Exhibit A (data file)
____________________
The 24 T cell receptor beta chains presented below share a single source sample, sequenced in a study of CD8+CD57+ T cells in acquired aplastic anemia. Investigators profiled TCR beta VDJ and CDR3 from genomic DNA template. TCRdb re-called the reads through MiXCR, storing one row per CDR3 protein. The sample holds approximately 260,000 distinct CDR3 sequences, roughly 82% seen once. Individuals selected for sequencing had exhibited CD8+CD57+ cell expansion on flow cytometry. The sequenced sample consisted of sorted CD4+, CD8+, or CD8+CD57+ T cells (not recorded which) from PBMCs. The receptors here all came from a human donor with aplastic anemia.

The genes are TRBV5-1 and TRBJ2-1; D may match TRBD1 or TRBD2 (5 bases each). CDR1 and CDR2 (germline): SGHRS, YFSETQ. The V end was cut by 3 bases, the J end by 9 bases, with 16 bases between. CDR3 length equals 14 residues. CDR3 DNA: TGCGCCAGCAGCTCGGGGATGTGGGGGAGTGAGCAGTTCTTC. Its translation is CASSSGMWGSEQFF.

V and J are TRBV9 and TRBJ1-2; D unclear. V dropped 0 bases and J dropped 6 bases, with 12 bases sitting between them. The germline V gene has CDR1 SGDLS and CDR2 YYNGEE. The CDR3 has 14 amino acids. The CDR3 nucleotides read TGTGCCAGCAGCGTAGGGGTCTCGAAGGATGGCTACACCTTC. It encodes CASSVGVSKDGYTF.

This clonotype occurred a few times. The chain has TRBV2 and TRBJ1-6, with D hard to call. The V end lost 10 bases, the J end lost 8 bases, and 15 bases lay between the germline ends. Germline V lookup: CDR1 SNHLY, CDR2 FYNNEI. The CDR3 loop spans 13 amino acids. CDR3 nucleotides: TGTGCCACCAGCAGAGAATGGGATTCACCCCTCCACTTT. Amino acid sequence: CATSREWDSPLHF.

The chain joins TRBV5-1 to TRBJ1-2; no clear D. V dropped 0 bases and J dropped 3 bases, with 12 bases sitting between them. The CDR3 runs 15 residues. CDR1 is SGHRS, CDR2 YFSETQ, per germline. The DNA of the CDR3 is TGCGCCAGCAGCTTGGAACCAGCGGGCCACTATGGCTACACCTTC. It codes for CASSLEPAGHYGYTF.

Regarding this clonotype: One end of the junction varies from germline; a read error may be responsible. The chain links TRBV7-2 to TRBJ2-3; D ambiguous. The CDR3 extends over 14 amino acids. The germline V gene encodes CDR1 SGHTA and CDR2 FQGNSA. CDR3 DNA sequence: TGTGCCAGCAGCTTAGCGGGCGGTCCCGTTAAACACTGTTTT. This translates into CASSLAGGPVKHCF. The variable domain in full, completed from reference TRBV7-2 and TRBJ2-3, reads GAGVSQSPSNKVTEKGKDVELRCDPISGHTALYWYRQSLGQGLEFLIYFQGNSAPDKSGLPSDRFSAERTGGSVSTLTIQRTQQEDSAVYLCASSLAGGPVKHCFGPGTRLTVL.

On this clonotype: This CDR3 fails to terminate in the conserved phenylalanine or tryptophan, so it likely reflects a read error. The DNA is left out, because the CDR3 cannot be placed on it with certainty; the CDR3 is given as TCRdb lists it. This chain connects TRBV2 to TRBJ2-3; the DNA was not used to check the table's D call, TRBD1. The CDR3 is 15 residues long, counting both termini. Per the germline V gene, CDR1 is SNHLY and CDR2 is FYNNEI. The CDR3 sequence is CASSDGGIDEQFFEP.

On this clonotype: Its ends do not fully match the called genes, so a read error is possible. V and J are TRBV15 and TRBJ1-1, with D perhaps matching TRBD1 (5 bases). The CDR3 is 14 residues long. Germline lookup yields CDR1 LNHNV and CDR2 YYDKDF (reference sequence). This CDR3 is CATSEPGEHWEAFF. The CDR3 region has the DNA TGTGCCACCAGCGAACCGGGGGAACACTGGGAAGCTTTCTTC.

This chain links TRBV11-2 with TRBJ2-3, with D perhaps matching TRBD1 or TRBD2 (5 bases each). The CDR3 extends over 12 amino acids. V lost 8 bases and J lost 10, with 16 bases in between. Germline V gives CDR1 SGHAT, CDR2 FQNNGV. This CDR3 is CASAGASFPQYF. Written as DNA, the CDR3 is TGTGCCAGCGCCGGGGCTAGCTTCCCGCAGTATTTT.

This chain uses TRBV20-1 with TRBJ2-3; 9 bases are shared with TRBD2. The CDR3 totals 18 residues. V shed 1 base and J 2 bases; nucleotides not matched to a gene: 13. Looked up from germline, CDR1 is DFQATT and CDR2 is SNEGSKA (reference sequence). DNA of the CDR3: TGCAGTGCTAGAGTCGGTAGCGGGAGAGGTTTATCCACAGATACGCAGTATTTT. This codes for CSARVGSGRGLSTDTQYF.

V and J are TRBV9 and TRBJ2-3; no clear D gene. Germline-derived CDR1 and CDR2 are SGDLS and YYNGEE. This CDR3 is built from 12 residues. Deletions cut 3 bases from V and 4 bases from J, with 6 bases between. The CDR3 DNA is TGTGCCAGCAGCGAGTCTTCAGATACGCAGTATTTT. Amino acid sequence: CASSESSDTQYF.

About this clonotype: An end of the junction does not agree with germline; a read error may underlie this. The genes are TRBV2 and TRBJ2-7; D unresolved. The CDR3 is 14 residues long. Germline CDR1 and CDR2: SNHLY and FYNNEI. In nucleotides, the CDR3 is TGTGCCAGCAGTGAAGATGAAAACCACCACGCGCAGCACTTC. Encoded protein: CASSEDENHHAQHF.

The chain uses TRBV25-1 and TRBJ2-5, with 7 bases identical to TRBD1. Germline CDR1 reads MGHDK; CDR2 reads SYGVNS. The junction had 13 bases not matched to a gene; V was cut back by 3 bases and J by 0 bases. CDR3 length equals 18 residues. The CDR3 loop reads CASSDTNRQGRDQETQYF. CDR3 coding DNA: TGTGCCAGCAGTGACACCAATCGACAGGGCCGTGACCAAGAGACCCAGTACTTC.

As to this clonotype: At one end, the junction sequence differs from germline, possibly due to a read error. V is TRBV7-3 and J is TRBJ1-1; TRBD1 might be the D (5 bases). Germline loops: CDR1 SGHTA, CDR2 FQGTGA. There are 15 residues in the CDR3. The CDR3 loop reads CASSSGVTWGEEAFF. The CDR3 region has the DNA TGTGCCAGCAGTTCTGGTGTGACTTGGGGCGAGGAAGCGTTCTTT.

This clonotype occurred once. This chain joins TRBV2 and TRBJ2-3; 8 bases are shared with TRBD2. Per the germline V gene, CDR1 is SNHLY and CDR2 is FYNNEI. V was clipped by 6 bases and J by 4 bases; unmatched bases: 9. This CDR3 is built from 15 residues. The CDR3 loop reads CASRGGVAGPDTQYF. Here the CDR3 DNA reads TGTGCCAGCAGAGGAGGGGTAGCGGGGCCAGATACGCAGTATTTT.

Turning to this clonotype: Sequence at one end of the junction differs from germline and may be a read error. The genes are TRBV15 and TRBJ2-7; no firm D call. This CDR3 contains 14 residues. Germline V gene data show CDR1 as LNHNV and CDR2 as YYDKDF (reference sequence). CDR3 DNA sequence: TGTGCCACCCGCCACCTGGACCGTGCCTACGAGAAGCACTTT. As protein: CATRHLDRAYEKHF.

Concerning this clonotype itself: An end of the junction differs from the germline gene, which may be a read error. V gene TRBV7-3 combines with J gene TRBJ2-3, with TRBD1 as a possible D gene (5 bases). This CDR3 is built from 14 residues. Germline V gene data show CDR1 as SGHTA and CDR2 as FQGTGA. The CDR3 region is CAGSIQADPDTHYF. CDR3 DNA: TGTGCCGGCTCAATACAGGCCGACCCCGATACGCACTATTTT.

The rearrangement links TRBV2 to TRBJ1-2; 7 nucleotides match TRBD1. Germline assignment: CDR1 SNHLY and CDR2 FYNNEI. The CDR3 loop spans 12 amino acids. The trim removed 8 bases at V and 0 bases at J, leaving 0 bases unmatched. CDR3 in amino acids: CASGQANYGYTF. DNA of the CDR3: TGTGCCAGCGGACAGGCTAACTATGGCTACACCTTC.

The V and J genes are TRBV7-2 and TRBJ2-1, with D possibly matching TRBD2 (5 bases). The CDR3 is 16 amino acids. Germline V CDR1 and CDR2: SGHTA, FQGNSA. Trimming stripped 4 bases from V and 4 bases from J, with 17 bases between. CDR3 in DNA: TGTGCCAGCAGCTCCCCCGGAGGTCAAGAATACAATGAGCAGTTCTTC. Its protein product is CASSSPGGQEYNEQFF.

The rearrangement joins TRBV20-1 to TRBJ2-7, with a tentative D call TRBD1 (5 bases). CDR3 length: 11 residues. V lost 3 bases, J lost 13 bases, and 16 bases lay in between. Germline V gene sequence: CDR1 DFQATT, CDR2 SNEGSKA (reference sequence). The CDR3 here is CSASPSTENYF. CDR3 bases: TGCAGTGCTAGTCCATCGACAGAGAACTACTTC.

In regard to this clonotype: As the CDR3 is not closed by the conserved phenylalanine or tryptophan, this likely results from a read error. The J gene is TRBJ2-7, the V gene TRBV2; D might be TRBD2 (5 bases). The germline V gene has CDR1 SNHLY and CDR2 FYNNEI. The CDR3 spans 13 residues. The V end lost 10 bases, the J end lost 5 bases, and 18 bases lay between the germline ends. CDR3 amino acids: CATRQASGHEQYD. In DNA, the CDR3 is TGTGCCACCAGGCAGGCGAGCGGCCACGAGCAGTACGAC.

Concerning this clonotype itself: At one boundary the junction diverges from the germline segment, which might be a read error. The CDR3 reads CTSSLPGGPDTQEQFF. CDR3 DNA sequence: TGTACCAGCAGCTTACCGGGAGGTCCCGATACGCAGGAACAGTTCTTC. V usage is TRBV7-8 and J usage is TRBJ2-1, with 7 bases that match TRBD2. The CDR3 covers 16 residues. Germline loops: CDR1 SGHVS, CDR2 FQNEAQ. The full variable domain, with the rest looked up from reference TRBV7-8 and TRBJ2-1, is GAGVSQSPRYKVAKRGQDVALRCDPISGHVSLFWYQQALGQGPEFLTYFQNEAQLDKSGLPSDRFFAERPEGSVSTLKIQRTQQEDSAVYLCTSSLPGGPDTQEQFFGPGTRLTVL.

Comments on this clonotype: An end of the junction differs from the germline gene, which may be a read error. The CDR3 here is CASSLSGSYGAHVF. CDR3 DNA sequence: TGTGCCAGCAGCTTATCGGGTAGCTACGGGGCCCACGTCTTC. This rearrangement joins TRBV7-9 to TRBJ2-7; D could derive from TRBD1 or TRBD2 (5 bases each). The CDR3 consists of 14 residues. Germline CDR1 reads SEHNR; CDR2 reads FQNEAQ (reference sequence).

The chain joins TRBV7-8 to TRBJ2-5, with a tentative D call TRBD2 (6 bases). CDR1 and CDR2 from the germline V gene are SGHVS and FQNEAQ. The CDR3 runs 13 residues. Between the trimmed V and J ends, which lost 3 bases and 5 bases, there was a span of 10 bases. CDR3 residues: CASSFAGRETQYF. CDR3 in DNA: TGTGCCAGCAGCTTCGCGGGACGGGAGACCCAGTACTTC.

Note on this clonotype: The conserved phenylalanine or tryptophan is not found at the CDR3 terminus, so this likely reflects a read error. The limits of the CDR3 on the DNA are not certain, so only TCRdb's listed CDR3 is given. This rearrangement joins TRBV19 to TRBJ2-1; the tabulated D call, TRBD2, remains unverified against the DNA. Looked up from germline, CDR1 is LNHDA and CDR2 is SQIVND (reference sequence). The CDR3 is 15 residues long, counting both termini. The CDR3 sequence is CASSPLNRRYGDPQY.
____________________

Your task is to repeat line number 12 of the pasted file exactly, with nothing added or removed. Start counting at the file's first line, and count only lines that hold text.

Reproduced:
About this clonotype: An end of the junction does not agree with germline; a read error may underlie this. The genes are TRBV2 and TRBJ2-7; D unresolved. The CDR3 is 14 residues long. Germline CDR1 and CDR2: SNHLY and FYNNEI. In nucleotides, the CDR3 is TGTGCCAGCAGTGAAGATGAAAACCACCACGCGCAGCACTTC. Encoded protein: CASSEDENHHAQHF.